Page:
It is a known fact that girls very often go undiagnosed until they are in their puberty, or even when they hit adulthood. This may lead to feelings of frustration, loneliness or even despair, with these girls.
Now why is it so many girls go undiagnosed? We can find the answer in developmental psychology. When children are toddlers, they don’t really indulge yet in playing together. They play what is called a ‘parallel play’. This means even though the children are, for example, sitting at the same table, they will each be involved in their own world, and conducting their own play. In this sense they don’t really need to conduct social interaction yet.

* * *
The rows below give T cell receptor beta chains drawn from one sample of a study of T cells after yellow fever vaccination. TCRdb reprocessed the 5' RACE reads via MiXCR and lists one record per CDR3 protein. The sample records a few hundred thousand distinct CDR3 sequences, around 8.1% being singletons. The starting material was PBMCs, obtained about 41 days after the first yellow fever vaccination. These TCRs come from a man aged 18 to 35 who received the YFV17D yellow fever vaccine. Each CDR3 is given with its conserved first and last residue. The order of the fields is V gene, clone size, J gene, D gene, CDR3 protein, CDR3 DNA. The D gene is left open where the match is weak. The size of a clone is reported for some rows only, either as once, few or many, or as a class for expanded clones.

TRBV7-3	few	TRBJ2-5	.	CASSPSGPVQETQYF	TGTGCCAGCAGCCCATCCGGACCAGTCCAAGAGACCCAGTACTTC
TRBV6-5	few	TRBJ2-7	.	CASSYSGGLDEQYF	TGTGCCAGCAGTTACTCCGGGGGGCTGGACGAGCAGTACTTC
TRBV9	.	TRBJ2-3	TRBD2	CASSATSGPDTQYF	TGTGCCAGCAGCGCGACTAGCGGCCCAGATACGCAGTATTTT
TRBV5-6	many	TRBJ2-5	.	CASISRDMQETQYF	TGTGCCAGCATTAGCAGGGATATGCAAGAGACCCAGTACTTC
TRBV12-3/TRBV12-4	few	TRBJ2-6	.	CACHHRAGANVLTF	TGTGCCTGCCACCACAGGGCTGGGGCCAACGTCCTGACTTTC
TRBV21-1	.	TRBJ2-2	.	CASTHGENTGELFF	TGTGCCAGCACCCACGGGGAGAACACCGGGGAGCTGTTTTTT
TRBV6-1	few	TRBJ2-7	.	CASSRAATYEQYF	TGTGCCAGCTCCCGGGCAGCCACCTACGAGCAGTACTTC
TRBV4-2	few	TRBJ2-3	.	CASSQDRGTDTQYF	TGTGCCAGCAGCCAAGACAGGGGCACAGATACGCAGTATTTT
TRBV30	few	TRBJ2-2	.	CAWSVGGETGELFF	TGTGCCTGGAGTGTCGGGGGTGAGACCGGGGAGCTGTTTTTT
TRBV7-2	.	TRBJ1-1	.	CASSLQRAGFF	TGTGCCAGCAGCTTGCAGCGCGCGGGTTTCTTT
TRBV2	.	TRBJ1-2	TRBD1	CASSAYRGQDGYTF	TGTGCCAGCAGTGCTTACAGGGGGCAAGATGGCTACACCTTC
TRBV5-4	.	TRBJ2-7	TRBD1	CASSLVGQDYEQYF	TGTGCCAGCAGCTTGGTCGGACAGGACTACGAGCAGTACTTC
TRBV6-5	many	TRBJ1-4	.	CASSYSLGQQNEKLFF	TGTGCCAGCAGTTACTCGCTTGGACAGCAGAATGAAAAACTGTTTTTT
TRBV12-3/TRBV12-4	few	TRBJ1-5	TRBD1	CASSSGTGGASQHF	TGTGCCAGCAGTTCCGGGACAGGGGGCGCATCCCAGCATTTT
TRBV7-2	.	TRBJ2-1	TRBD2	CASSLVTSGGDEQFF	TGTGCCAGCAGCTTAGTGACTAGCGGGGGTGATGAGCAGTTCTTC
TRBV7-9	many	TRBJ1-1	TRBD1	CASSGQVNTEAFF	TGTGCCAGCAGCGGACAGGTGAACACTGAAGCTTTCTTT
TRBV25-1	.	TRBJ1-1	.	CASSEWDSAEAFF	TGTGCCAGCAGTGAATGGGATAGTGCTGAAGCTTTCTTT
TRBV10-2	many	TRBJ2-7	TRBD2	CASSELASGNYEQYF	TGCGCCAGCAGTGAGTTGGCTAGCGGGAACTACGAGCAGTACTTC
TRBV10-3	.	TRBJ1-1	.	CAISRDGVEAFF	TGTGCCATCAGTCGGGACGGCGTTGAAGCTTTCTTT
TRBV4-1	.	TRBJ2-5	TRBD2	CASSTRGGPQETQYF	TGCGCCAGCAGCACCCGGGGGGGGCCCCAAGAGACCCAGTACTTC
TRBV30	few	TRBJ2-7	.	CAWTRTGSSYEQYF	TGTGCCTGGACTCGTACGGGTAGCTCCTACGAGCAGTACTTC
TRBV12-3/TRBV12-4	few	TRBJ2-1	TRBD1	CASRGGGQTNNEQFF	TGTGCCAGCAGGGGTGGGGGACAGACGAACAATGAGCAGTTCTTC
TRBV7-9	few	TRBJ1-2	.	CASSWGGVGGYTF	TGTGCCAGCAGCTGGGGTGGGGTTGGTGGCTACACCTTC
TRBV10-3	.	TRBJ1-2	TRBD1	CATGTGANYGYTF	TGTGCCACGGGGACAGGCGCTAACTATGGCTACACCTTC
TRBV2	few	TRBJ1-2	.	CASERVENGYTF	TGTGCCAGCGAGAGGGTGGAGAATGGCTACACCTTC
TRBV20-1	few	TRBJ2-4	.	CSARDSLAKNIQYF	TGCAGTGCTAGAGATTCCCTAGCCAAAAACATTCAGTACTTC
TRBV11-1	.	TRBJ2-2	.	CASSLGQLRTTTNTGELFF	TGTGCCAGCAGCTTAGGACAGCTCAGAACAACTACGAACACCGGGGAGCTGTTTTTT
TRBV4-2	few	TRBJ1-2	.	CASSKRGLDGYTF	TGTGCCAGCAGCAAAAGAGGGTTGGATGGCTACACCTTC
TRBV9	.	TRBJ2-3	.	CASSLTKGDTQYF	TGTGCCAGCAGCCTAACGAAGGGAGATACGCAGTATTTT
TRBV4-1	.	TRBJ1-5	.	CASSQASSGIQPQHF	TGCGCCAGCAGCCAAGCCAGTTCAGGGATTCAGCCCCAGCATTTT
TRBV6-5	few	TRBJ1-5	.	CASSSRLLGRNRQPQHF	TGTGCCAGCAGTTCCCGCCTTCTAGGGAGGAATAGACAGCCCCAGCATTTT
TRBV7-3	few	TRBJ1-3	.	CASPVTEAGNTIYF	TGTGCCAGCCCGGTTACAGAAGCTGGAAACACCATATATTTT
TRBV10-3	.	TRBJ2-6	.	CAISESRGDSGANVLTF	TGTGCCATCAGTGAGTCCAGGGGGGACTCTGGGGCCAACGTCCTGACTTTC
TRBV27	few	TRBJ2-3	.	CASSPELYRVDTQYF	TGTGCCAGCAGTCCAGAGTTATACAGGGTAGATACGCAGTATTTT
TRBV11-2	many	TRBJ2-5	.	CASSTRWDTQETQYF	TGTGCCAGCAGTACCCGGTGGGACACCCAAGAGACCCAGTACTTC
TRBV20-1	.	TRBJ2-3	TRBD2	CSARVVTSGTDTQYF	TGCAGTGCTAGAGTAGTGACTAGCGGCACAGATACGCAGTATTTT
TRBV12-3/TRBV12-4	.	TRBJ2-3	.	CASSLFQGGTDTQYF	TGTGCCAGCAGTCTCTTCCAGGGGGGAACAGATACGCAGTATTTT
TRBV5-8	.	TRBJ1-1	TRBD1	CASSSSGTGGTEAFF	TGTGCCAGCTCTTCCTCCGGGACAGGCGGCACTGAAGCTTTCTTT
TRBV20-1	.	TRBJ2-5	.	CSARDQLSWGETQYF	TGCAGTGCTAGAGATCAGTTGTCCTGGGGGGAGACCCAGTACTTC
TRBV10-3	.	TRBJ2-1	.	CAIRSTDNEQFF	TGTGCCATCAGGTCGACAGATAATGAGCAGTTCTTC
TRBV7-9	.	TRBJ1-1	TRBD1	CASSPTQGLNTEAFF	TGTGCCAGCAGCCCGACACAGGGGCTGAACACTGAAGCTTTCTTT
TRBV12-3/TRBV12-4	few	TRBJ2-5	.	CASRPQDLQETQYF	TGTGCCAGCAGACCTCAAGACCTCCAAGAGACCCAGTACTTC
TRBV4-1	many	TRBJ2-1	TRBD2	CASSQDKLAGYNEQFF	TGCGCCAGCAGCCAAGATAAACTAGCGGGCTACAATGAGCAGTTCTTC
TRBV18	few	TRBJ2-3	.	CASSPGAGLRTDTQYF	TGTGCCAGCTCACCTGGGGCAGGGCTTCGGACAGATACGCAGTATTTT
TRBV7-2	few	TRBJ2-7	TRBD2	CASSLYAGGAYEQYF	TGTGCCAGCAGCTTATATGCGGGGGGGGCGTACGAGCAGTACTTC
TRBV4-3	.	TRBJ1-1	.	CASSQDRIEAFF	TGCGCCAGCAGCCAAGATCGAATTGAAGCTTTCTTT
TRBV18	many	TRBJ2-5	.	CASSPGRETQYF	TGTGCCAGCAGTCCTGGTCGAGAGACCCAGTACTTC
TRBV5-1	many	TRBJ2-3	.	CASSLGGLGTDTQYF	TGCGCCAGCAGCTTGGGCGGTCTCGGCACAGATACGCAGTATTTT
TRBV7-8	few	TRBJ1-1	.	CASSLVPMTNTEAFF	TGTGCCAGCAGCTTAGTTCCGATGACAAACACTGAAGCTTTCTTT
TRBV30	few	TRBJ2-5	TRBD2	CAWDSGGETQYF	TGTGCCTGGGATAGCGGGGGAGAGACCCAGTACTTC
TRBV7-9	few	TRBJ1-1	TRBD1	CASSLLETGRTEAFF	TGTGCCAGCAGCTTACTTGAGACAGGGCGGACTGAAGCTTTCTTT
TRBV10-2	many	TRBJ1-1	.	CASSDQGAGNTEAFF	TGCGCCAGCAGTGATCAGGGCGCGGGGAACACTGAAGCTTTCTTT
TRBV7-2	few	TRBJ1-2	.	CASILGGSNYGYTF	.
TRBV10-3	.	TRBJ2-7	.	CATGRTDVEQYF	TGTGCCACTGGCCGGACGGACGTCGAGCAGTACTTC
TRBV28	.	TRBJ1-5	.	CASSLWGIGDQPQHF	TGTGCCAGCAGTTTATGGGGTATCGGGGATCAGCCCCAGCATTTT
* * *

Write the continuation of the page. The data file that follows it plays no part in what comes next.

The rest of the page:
Toddlers will learn social interaction from mimicking their parents, or other carers. You can see this in ‘pretend’ games, and copying other people’s behaviour and words. At this age, the toddler doesn’t yet make differentiate between genders – there isn’t a difference between boys and girls.
At the end of the toddler stage, boys will start identifying with boys and men, and girls with girls and women. The toddler will now start mimicking the behaviour from the sex they are. Erikson calls this the oedipal and phallic phase.